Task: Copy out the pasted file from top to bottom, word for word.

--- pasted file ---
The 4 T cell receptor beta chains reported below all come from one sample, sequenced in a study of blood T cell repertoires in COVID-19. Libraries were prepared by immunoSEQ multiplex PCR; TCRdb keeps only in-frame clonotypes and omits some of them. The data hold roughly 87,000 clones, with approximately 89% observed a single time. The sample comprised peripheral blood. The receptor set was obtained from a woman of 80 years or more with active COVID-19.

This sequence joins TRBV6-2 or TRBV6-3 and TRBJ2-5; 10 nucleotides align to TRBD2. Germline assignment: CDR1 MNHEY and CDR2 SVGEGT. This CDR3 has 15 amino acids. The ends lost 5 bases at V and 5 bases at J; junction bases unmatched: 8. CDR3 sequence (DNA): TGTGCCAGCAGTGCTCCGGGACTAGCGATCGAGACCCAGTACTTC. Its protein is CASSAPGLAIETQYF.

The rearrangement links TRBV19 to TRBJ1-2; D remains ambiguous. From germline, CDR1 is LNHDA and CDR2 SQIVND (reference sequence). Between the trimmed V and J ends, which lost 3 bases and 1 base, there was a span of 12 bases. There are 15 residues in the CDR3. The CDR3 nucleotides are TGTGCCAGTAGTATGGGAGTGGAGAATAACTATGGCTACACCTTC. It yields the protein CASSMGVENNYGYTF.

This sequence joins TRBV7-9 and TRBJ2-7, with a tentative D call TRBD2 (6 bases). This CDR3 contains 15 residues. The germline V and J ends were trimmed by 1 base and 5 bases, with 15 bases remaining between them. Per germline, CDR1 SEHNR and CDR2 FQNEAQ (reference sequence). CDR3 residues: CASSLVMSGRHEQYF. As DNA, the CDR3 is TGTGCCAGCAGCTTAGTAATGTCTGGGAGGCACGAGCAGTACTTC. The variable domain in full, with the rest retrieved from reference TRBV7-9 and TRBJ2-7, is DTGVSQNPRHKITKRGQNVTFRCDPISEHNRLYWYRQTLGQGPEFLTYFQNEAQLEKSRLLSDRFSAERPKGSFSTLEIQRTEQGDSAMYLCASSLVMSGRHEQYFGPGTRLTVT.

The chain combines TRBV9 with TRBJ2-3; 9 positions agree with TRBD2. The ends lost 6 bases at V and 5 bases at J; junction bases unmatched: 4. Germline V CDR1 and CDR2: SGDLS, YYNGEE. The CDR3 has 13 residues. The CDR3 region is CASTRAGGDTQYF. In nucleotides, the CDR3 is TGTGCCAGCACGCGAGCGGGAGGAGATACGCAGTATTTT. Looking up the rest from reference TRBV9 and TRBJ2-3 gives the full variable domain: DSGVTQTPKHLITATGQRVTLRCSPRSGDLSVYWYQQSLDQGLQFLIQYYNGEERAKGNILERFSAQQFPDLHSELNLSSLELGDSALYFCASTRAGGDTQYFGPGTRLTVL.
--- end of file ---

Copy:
The 4 T cell receptor beta chains reported below all come from one sample, sequenced in a study of blood T cell repertoires in COVID-19. Libraries were prepared by immunoSEQ multiplex PCR; TCRdb keeps only in-frame clonotypes and omits some of them. The data hold roughly 87,000 clones, with approximately 89% observed a single time. The sample comprised peripheral blood. The receptor set was obtained from a woman of 80 years or more with active COVID-19.

This sequence joins TRBV6-2 or TRBV6-3 and TRBJ2-5; 10 nucleotides align to TRBD2. Germline assignment: CDR1 MNHEY and CDR2 SVGEGT. This CDR3 has 15 amino acids. The ends lost 5 bases at V and 5 bases at J; junction bases unmatched: 8. CDR3 sequence (DNA): TGTGCCAGCAGTGCTCCGGGACTAGCGATCGAGACCCAGTACTTC. Its protein is CASSAPGLAIETQYF.

The rearrangement links TRBV19 to TRBJ1-2; D remains ambiguous. From germline, CDR1 is LNHDA and CDR2 SQIVND (reference sequence). Between the trimmed V and J ends, which lost 3 bases and 1 base, there was a span of 12 bases. There are 15 residues in the CDR3. The CDR3 nucleotides are TGTGCCAGTAGTATGGGAGTGGAGAATAACTATGGCTACACCTTC. It yields the protein CASSMGVENNYGYTF.

This sequence joins TRBV7-9 and TRBJ2-7, with a tentative D call TRBD2 (6 bases). This CDR3 contains 15 residues. The germline V and J ends were trimmed by 1 base and 5 bases, with 15 bases remaining between them. Per germline, CDR1 SEHNR and CDR2 FQNEAQ (reference sequence). CDR3 residues: CASSLVMSGRHEQYF. As DNA, the CDR3 is TGTGCCAGCAGCTTAGTAATGTCTGGGAGGCACGAGCAGTACTTC. The variable domain in full, with the rest retrieved from reference TRBV7-9 and TRBJ2-7, is DTGVSQNPRHKITKRGQNVTFRCDPISEHNRLYWYRQTLGQGPEFLTYFQNEAQLEKSRLLSDRFSAERPKGSFSTLEIQRTEQGDSAMYLCASSLVMSGRHEQYFGPGTRLTVT.

The chain combines TRBV9 with TRBJ2-3; 9 positions agree with TRBD2. The ends lost 6 bases at V and 5 bases at J; junction bases unmatched: 4. Germline V CDR1 and CDR2: SGDLS, YYNGEE. The CDR3 has 13 residues. The CDR3 region is CASTRAGGDTQYF. In nucleotides, the CDR3 is TGTGCCAGCACGCGAGCGGGAGGAGATACGCAGTATTTT. Looking up the rest from reference TRBV9 and TRBJ2-3 gives the full variable domain: DSGVTQTPKHLITATGQRVTLRCSPRSGDLSVYWYQQSLDQGLQFLIQYYNGEERAKGNILERFSAQQFPDLHSELNLSSLELGDSALYFCASTRAGGDTQYFGPGTRLTVL.